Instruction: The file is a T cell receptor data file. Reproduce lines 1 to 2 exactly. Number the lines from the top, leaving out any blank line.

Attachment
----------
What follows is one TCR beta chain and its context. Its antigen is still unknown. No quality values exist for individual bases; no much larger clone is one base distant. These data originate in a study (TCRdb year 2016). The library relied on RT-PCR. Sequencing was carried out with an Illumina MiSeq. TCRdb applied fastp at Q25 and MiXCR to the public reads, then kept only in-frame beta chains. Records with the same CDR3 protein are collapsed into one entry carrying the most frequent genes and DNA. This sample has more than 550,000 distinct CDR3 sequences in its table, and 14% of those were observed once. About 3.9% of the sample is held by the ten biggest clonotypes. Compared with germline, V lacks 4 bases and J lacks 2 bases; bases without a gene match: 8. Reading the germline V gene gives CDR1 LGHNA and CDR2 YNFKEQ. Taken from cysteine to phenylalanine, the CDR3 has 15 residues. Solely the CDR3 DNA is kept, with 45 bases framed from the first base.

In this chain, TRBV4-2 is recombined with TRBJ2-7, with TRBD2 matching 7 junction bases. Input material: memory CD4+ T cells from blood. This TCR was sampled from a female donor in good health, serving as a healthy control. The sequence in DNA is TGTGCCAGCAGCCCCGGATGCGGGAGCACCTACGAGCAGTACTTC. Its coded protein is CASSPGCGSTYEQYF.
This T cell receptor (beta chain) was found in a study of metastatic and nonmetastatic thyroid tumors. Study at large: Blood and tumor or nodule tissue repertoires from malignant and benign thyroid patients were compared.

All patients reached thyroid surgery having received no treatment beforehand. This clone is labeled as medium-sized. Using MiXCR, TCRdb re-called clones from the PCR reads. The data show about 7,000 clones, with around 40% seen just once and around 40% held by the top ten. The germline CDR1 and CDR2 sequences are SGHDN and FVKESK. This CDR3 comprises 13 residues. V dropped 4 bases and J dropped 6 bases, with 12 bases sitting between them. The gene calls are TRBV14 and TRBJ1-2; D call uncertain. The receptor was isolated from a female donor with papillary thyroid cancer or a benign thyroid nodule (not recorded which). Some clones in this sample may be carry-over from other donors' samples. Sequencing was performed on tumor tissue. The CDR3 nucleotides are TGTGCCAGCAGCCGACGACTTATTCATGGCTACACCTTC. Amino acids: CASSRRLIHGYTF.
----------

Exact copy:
What follows is one TCR beta chain and its context. Its antigen is still unknown. No quality values exist for individual bases; no much larger clone is one base distant. These data originate in a study (TCRdb year 2016). The library relied on RT-PCR. Sequencing was carried out with an Illumina MiSeq. TCRdb applied fastp at Q25 and MiXCR to the public reads, then kept only in-frame beta chains. Records with the same CDR3 protein are collapsed into one entry carrying the most frequent genes and DNA. This sample has more than 550,000 distinct CDR3 sequences in its table, and 14% of those were observed once. About 3.9% of the sample is held by the ten biggest clonotypes. Compared with germline, V lacks 4 bases and J lacks 2 bases; bases without a gene match: 8. Reading the germline V gene gives CDR1 LGHNA and CDR2 YNFKEQ. Taken from cysteine to phenylalanine, the CDR3 has 15 residues. Solely the CDR3 DNA is kept, with 45 bases framed from the first base.

In this chain, TRBV4-2 is recombined with TRBJ2-7, with TRBD2 matching 7 junction bases. Input material: memory CD4+ T cells from blood. This TCR was sampled from a female donor in good health, serving as a healthy control. The sequence in DNA is TGTGCCAGCAGCCCCGGATGCGGGAGCACCTACGAGCAGTACTTC. Its coded protein is CASSPGCGSTYEQYF.